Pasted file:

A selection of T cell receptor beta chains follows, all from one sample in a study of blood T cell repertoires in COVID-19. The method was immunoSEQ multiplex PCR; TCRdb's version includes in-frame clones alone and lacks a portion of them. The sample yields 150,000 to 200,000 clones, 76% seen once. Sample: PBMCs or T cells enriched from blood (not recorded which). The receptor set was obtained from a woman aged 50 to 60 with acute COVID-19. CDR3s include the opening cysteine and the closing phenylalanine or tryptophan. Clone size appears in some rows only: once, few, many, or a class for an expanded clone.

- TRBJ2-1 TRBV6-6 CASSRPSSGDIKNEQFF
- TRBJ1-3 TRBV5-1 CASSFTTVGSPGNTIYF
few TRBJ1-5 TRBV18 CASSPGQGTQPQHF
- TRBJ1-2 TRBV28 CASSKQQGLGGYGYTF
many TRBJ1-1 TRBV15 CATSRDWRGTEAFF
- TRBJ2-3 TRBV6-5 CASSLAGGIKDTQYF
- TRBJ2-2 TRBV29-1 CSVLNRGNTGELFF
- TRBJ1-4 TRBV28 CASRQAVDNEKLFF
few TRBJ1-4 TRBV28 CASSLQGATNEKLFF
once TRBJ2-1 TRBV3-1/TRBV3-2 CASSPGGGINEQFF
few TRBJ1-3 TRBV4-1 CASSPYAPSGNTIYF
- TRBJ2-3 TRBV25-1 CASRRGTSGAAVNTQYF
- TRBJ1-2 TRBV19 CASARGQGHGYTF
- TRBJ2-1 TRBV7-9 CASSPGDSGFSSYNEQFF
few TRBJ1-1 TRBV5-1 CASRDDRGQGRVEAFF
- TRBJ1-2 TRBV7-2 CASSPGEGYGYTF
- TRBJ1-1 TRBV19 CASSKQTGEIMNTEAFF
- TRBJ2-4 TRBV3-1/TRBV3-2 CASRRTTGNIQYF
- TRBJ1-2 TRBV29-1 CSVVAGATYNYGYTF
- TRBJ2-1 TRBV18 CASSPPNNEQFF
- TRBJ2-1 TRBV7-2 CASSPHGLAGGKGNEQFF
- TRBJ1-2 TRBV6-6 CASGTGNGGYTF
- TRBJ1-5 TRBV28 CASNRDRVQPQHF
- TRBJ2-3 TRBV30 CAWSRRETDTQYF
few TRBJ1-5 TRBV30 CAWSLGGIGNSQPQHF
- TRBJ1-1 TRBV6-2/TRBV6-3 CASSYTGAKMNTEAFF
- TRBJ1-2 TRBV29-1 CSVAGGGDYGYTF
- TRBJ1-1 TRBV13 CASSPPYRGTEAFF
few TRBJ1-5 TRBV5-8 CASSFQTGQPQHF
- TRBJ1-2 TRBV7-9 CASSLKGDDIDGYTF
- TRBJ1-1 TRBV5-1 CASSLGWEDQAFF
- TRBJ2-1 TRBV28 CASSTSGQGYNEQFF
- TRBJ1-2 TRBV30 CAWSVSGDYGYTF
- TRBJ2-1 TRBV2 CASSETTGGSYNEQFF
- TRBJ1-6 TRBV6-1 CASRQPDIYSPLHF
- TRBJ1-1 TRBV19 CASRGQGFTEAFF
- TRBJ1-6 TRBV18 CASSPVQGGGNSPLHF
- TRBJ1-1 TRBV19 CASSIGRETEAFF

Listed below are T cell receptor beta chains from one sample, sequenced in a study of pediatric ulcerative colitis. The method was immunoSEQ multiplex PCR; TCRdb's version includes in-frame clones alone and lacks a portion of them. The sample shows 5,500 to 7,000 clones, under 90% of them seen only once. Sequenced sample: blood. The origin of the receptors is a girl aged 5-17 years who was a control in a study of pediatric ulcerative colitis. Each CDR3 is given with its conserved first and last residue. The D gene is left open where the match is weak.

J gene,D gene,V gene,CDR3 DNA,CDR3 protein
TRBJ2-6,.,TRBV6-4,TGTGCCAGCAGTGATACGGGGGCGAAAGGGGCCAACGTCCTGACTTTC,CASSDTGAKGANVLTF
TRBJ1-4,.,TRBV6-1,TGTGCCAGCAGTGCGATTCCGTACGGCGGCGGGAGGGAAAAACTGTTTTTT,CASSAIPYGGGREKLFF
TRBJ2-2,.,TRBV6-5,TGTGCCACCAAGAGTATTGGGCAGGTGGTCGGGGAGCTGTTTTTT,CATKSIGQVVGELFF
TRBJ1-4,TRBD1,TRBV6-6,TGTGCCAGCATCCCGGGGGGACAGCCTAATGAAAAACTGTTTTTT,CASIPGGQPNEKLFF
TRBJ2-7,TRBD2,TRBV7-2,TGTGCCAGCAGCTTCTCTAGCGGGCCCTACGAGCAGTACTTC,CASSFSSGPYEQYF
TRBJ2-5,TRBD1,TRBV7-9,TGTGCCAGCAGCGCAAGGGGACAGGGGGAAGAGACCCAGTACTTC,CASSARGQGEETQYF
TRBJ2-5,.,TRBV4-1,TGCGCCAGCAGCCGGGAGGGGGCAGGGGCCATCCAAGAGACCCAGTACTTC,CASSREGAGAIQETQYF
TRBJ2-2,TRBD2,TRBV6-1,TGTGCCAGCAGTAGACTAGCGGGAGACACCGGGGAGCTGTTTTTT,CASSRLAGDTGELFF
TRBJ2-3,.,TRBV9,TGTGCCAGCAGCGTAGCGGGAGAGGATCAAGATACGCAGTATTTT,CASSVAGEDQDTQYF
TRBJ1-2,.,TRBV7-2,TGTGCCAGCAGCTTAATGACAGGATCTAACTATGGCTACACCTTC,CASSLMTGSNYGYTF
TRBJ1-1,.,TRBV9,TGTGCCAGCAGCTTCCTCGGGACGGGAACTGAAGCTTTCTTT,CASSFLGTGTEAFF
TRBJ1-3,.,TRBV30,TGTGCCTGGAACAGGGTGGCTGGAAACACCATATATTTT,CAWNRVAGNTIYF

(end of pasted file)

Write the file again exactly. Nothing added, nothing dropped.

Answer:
A selection of T cell receptor beta chains follows, all from one sample in a study of blood T cell repertoires in COVID-19. The method was immunoSEQ multiplex PCR; TCRdb's version includes in-frame clones alone and lacks a portion of them. The sample yields 150,000 to 200,000 clones, 76% seen once. Sample: PBMCs or T cells enriched from blood (not recorded which). The receptor set was obtained from a woman aged 50 to 60 with acute COVID-19. CDR3s include the opening cysteine and the closing phenylalanine or tryptophan. Clone size appears in some rows only: once, few, many, or a class for an expanded clone.

- TRBJ2-1 TRBV6-6 CASSRPSSGDIKNEQFF
- TRBJ1-3 TRBV5-1 CASSFTTVGSPGNTIYF
few TRBJ1-5 TRBV18 CASSPGQGTQPQHF
- TRBJ1-2 TRBV28 CASSKQQGLGGYGYTF
many TRBJ1-1 TRBV15 CATSRDWRGTEAFF
- TRBJ2-3 TRBV6-5 CASSLAGGIKDTQYF
- TRBJ2-2 TRBV29-1 CSVLNRGNTGELFF
- TRBJ1-4 TRBV28 CASRQAVDNEKLFF
few TRBJ1-4 TRBV28 CASSLQGATNEKLFF
once TRBJ2-1 TRBV3-1/TRBV3-2 CASSPGGGINEQFF
few TRBJ1-3 TRBV4-1 CASSPYAPSGNTIYF
- TRBJ2-3 TRBV25-1 CASRRGTSGAAVNTQYF
- TRBJ1-2 TRBV19 CASARGQGHGYTF
- TRBJ2-1 TRBV7-9 CASSPGDSGFSSYNEQFF
few TRBJ1-1 TRBV5-1 CASRDDRGQGRVEAFF
- TRBJ1-2 TRBV7-2 CASSPGEGYGYTF
- TRBJ1-1 TRBV19 CASSKQTGEIMNTEAFF
- TRBJ2-4 TRBV3-1/TRBV3-2 CASRRTTGNIQYF
- TRBJ1-2 TRBV29-1 CSVVAGATYNYGYTF
- TRBJ2-1 TRBV18 CASSPPNNEQFF
- TRBJ2-1 TRBV7-2 CASSPHGLAGGKGNEQFF
- TRBJ1-2 TRBV6-6 CASGTGNGGYTF
- TRBJ1-5 TRBV28 CASNRDRVQPQHF
- TRBJ2-3 TRBV30 CAWSRRETDTQYF
few TRBJ1-5 TRBV30 CAWSLGGIGNSQPQHF
- TRBJ1-1 TRBV6-2/TRBV6-3 CASSYTGAKMNTEAFF
- TRBJ1-2 TRBV29-1 CSVAGGGDYGYTF
- TRBJ1-1 TRBV13 CASSPPYRGTEAFF
few TRBJ1-5 TRBV5-8 CASSFQTGQPQHF
- TRBJ1-2 TRBV7-9 CASSLKGDDIDGYTF
- TRBJ1-1 TRBV5-1 CASSLGWEDQAFF
- TRBJ2-1 TRBV28 CASSTSGQGYNEQFF
- TRBJ1-2 TRBV30 CAWSVSGDYGYTF
- TRBJ2-1 TRBV2 CASSETTGGSYNEQFF
- TRBJ1-6 TRBV6-1 CASRQPDIYSPLHF
- TRBJ1-1 TRBV19 CASRGQGFTEAFF
- TRBJ1-6 TRBV18 CASSPVQGGGNSPLHF
- TRBJ1-1 TRBV19 CASSIGRETEAFF

Listed below are T cell receptor beta chains from one sample, sequenced in a study of pediatric ulcerative colitis. The method was immunoSEQ multiplex PCR; TCRdb's version includes in-frame clones alone and lacks a portion of them. The sample shows 5,500 to 7,000 clones, under 90% of them seen only once. Sequenced sample: blood. The origin of the receptors is a girl aged 5-17 years who was a control in a study of pediatric ulcerative colitis. Each CDR3 is given with its conserved first and last residue. The D gene is left open where the match is weak.

J gene,D gene,V gene,CDR3 DNA,CDR3 protein
TRBJ2-6,.,TRBV6-4,TGTGCCAGCAGTGATACGGGGGCGAAAGGGGCCAACGTCCTGACTTTC,CASSDTGAKGANVLTF
TRBJ1-4,.,TRBV6-1,TGTGCCAGCAGTGCGATTCCGTACGGCGGCGGGAGGGAAAAACTGTTTTTT,CASSAIPYGGGREKLFF
TRBJ2-2,.,TRBV6-5,TGTGCCACCAAGAGTATTGGGCAGGTGGTCGGGGAGCTGTTTTTT,CATKSIGQVVGELFF
TRBJ1-4,TRBD1,TRBV6-6,TGTGCCAGCATCCCGGGGGGACAGCCTAATGAAAAACTGTTTTTT,CASIPGGQPNEKLFF
TRBJ2-7,TRBD2,TRBV7-2,TGTGCCAGCAGCTTCTCTAGCGGGCCCTACGAGCAGTACTTC,CASSFSSGPYEQYF
TRBJ2-5,TRBD1,TRBV7-9,TGTGCCAGCAGCGCAAGGGGACAGGGGGAAGAGACCCAGTACTTC,CASSARGQGEETQYF
TRBJ2-5,.,TRBV4-1,TGCGCCAGCAGCCGGGAGGGGGCAGGGGCCATCCAAGAGACCCAGTACTTC,CASSREGAGAIQETQYF
TRBJ2-2,TRBD2,TRBV6-1,TGTGCCAGCAGTAGACTAGCGGGAGACACCGGGGAGCTGTTTTTT,CASSRLAGDTGELFF
TRBJ2-3,.,TRBV9,TGTGCCAGCAGCGTAGCGGGAGAGGATCAAGATACGCAGTATTTT,CASSVAGEDQDTQYF
TRBJ1-2,.,TRBV7-2,TGTGCCAGCAGCTTAATGACAGGATCTAACTATGGCTACACCTTC,CASSLMTGSNYGYTF
TRBJ1-1,.,TRBV9,TGTGCCAGCAGCTTCCTCGGGACGGGAACTGAAGCTTTCTTT,CASSFLGTGTEAFF
TRBJ1-3,.,TRBV30,TGTGCCTGGAACAGGGTGGCTGGAAACACCATATATTTT,CAWNRVAGNTIYF